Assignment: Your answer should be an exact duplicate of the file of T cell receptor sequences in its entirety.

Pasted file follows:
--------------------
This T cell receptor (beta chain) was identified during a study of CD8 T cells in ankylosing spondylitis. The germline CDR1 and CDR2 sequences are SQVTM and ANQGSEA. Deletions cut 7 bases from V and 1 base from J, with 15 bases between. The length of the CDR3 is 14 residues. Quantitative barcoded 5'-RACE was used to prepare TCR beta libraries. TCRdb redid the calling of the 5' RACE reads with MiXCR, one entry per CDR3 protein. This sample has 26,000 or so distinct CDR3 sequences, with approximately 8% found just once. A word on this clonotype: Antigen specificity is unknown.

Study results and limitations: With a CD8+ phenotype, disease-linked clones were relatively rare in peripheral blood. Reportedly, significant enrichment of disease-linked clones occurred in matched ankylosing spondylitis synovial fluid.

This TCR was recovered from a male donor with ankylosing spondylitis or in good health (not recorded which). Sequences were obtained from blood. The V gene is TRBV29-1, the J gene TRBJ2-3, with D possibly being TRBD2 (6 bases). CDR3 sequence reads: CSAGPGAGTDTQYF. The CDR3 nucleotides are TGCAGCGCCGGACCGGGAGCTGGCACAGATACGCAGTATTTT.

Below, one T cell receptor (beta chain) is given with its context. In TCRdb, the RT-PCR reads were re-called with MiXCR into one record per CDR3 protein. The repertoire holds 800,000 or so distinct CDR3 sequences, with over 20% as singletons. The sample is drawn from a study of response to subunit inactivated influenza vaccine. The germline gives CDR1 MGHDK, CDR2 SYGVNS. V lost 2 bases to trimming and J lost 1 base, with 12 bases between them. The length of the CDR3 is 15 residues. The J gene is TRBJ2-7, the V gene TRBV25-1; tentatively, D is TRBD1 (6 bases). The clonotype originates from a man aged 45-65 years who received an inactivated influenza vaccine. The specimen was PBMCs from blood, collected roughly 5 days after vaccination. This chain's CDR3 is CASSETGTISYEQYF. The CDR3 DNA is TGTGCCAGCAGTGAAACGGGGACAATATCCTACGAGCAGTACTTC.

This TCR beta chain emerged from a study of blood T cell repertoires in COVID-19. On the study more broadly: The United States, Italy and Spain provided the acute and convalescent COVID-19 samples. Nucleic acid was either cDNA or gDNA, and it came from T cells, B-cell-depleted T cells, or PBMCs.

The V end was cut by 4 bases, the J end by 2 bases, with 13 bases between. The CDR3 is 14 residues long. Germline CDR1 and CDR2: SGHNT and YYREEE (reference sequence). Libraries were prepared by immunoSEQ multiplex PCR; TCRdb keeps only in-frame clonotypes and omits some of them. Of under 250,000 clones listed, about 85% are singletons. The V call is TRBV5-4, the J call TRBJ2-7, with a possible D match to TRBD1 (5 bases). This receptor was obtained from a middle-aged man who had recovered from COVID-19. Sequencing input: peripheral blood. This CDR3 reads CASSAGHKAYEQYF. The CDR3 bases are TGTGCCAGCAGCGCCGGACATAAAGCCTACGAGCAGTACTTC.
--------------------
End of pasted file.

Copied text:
This T cell receptor (beta chain) was identified during a study of CD8 T cells in ankylosing spondylitis. The germline CDR1 and CDR2 sequences are SQVTM and ANQGSEA. Deletions cut 7 bases from V and 1 base from J, with 15 bases between. The length of the CDR3 is 14 residues. Quantitative barcoded 5'-RACE was used to prepare TCR beta libraries. TCRdb redid the calling of the 5' RACE reads with MiXCR, one entry per CDR3 protein. This sample has 26,000 or so distinct CDR3 sequences, with approximately 8% found just once. A word on this clonotype: Antigen specificity is unknown.

Study results and limitations: With a CD8+ phenotype, disease-linked clones were relatively rare in peripheral blood. Reportedly, significant enrichment of disease-linked clones occurred in matched ankylosing spondylitis synovial fluid.

This TCR was recovered from a male donor with ankylosing spondylitis or in good health (not recorded which). Sequences were obtained from blood. The V gene is TRBV29-1, the J gene TRBJ2-3, with D possibly being TRBD2 (6 bases). CDR3 sequence reads: CSAGPGAGTDTQYF. The CDR3 nucleotides are TGCAGCGCCGGACCGGGAGCTGGCACAGATACGCAGTATTTT.

Below, one T cell receptor (beta chain) is given with its context. In TCRdb, the RT-PCR reads were re-called with MiXCR into one record per CDR3 protein. The repertoire holds 800,000 or so distinct CDR3 sequences, with over 20% as singletons. The sample is drawn from a study of response to subunit inactivated influenza vaccine. The germline gives CDR1 MGHDK, CDR2 SYGVNS. V lost 2 bases to trimming and J lost 1 base, with 12 bases between them. The length of the CDR3 is 15 residues. The J gene is TRBJ2-7, the V gene TRBV25-1; tentatively, D is TRBD1 (6 bases). The clonotype originates from a man aged 45-65 years who received an inactivated influenza vaccine. The specimen was PBMCs from blood, collected roughly 5 days after vaccination. This chain's CDR3 is CASSETGTISYEQYF. The CDR3 DNA is TGTGCCAGCAGTGAAACGGGGACAATATCCTACGAGCAGTACTTC.

This TCR beta chain emerged from a study of blood T cell repertoires in COVID-19. On the study more broadly: The United States, Italy and Spain provided the acute and convalescent COVID-19 samples. Nucleic acid was either cDNA or gDNA, and it came from T cells, B-cell-depleted T cells, or PBMCs.

The V end was cut by 4 bases, the J end by 2 bases, with 13 bases between. The CDR3 is 14 residues long. Germline CDR1 and CDR2: SGHNT and YYREEE (reference sequence). Libraries were prepared by immunoSEQ multiplex PCR; TCRdb keeps only in-frame clonotypes and omits some of them. Of under 250,000 clones listed, about 85% are singletons. The V call is TRBV5-4, the J call TRBJ2-7, with a possible D match to TRBD1 (5 bases). This receptor was obtained from a middle-aged man who had recovered from COVID-19. Sequencing input: peripheral blood. This CDR3 reads CASSAGHKAYEQYF. The CDR3 bases are TGTGCCAGCAGCGCCGGACATAAAGCCTACGAGCAGTACTTC.